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Classroom Research: A SMARTS Pilot Study

When it comes to teaching executive function strategies, research has demonstrated that explicit, systematic, structured, and scaffolded approaches yield the greatest results. It is also important to consider that each teaching environment presents its own factors that influence learning.

Action Research: In the Classroom

Two teachers in Slovakia took matters into their own hands and carried out a review of their students’ metacognitive abilities pre- and post-SMARTS intervention. We’ll highlight their major findings in this post, and we encourage you to read their full report.

The authors of the article, Iveta Kovalčíková and Ivana Martinková, completed SMARTS training before embarking on this pilot study. The question that guided their research was: What is the impact of intervention through the metacognitive program SMARTS on selected metacognitive abilities (organizing and prioritizing) of examined pupils?

Research Overview

Kovalčíková and Martinková applied a number of SMARTS curriculum lessons (adapted to the Slovak curricular context) to stimulate their students’ abilities to organize and prioritize information:

  1. Purposeful Highlighting—highlighting to identify multiple perspectives when reading and taking notes
  2. Triple-Note-Tote—a three-column strategy for note-taking
  3. BOTEC—a strategy to help students organize and sort ideas (Brainstorming, Organizing, Topic sentences, Evidence and Conclusion)

Interventions lasting forty-five to sixty minutes were carried out in 25 sessions twice a week. The authors highlight case studies of two students, Emil and Vanda, who develop metacognitive skills and personalized strategies throughout the intervention.


Based on the outcomes obtained by observation and interviews, the impact of the intervention on the pupils’ metacognitive abilities can be assessed as positive.

We thank Iveta Kovalčíková and Ivana Martinková for sharing their study with us. SMARTS empowers students by helping them understand their strengths and weaknesses and teaching them critically important executive function strategies.

  • Caitlin Vanderberg, M.Ed., SMARTS Associate

SMARTS Executive Function Curriculum:

Research Institute for Learning and Development:

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36th Annual EF Conference Spotlight: SMARTS Strand Concurrent Speakers

This post is part of a series that highlights the events and speakers of this year’s 36th Annual Executive Function Conference, which will focus on promoting resilience and equity for ALL students.

At ResearchILD’s conference this November, you can learn practical strategies to bring into your classroom on Monday morning. SMARTS experts are offering three pre-recorded concurrent sessions that will be available starting on November 5. Conference attendees will have unlimited access to all concurrent sessions and the recordings of the live plenary sessions through January 31, 2022.

Concurrent Presentations: SMARTS Strand

Executive Function and Organization: Unlocking Students’ Ability to Stay Organized
Michael Greschler, Ed.M. and Shelly Levy, M.Ed., M.S.

Michael Greschler is the director of the SMARTS program for ResearchILD. Over the past 7 years, he has worked to develop and grow the SMARTS program, collaborating with teachers and administrators in schools and leading a nationwide pilot of SMARTS Online in its first year. Shelly Levy is the SMARTS curriculum coordinator, teacher trainer, and educational specialist at the Institutes of Learning and Development. She has over 25 years of experience in the field of Special Education.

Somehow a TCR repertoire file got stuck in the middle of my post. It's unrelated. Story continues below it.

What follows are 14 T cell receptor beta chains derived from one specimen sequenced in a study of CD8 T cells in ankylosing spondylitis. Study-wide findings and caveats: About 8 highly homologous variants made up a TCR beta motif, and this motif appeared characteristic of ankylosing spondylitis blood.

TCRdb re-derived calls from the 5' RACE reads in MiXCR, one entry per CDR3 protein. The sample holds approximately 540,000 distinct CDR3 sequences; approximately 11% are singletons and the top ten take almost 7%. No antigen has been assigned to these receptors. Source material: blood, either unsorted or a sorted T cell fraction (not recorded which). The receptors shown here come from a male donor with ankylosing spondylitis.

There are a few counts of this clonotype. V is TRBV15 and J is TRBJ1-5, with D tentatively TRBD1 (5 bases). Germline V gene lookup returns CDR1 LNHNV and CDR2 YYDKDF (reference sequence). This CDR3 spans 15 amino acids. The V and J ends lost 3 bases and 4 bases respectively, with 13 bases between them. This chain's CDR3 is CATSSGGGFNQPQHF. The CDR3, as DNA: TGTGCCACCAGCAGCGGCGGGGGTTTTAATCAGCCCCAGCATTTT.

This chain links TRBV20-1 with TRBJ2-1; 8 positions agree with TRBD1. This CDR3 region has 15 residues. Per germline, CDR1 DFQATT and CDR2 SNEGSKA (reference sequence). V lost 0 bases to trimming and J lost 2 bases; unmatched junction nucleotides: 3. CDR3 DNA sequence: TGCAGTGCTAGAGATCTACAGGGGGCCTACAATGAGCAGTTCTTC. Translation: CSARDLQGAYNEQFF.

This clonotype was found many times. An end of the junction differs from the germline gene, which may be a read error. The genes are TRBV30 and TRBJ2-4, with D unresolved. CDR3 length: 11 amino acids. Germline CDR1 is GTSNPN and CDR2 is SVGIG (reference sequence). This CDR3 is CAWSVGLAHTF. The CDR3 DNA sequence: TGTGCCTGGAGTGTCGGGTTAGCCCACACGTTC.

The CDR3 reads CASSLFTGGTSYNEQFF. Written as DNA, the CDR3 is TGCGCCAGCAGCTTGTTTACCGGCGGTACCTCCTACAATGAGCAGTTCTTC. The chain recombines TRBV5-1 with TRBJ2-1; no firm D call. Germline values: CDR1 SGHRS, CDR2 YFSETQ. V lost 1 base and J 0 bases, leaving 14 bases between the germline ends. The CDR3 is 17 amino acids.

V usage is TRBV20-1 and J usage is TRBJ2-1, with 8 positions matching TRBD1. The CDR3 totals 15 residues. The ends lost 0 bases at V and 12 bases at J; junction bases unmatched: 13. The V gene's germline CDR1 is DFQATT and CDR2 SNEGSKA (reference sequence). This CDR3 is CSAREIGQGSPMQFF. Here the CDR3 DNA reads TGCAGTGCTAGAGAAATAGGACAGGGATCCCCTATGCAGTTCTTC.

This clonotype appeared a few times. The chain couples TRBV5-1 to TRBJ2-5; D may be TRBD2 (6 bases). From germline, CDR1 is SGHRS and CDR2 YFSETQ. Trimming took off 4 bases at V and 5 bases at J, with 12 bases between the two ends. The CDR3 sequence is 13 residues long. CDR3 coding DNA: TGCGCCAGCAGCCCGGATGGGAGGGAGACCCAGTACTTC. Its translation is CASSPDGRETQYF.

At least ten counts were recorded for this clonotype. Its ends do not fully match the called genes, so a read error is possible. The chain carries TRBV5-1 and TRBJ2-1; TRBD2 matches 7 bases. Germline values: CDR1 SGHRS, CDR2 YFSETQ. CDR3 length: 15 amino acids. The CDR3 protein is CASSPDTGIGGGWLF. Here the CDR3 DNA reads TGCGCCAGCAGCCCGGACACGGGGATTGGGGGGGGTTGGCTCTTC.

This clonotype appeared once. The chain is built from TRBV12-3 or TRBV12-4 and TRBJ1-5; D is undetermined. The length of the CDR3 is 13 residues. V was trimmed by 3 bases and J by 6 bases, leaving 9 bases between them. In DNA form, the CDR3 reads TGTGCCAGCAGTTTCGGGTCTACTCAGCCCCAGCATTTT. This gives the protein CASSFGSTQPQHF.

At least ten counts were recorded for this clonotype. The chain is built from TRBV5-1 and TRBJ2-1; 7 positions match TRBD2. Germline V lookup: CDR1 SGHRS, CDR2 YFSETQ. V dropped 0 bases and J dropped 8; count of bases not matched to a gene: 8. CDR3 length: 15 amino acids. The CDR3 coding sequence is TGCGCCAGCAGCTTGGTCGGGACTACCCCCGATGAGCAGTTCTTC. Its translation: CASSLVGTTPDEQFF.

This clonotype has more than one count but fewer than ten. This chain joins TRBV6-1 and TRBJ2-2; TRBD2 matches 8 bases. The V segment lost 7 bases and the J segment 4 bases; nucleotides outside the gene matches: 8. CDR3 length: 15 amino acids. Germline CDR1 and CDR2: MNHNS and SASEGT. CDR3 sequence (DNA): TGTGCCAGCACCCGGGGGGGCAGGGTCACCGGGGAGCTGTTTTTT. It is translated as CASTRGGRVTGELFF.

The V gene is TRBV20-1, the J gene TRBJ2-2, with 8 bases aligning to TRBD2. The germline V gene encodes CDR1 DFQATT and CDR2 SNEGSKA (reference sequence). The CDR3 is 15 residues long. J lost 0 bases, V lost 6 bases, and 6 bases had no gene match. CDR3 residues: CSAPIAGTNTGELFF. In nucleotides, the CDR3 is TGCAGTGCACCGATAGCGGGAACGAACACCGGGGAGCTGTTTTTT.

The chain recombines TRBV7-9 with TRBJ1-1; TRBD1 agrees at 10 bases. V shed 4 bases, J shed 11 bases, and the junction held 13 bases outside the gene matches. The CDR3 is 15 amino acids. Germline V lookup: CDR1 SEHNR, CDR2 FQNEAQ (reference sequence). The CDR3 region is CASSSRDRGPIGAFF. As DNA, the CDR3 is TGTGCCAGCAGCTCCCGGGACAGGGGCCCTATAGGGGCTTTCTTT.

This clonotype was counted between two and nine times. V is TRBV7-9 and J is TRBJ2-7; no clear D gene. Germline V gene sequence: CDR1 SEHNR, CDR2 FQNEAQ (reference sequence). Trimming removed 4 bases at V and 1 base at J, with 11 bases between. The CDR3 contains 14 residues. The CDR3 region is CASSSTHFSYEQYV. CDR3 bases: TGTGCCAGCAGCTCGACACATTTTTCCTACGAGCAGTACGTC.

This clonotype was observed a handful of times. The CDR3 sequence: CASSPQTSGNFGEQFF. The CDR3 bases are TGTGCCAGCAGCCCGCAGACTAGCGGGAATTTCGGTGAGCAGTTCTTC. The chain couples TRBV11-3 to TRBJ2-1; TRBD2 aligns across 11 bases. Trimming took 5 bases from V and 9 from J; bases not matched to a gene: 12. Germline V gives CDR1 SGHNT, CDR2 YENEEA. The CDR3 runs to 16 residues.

The session will emphasize practical classroom approaches that integrate strategy instruction and self-understanding into day-to-day classroom activities through the organization of materials and time management.

Flexible Thinking: Practical Strategies to Improve Academic Performance and Reduce Stress
Donna Kincaid, M.Ed.

Donna Kincaid, M.Ed., is the assistant director and director of outreach and training for ILD and ResearchILD. Donna holds certification in Elementary/Special Education K-9, a Master’s Degree in Curriculum and Instruction, and a Supervisor/Director Certification in the area of Special Needs.

In this session, participants will learn about the importance of cognitive flexibility, one of the cornerstones of executive function, and its critical role in school performance, growth mindsets, and reduced stress in school and life. This session will also focus on evidence-based strategies for promoting students’ cognitive flexibility so that they learn to shift and think flexibly in academic and social situations. 

Self-Monitoring and Self-Regulation: From School to Home and Back
Mindy Scirri, Ph.D.

Mindy Scirri, Ph.D., is a learning (dis)ability specialist and consultant in private practice and former chair and professor of education. Dr. Scirri also homeschools her daughter and is a content writer for homeschooling curriculum and resource websites.

In this workshop, Dr. Scirri will explore how expectations impact self-monitoring and self-regulation, how different contexts affect these expectations, and how various executive function components play a role. Participants will learn strategies from the SMARTS Executive Function Curriculum, as well as other strength-based strategies, to help students build self-monitoring and self-regulation skills both at school and at home.

Learn More

You can learn more about the concurrent speakers and their work by attending ResearchILD’s 36th Annual Executive Function Conference on November 11th and 12th. 

  • Caitlin Vanderberg, M.Ed., SMARTS Associate

SMARTS Executive Function Curriculum:

Research Institute for Learning and Development:

The Institute for Learning and Development: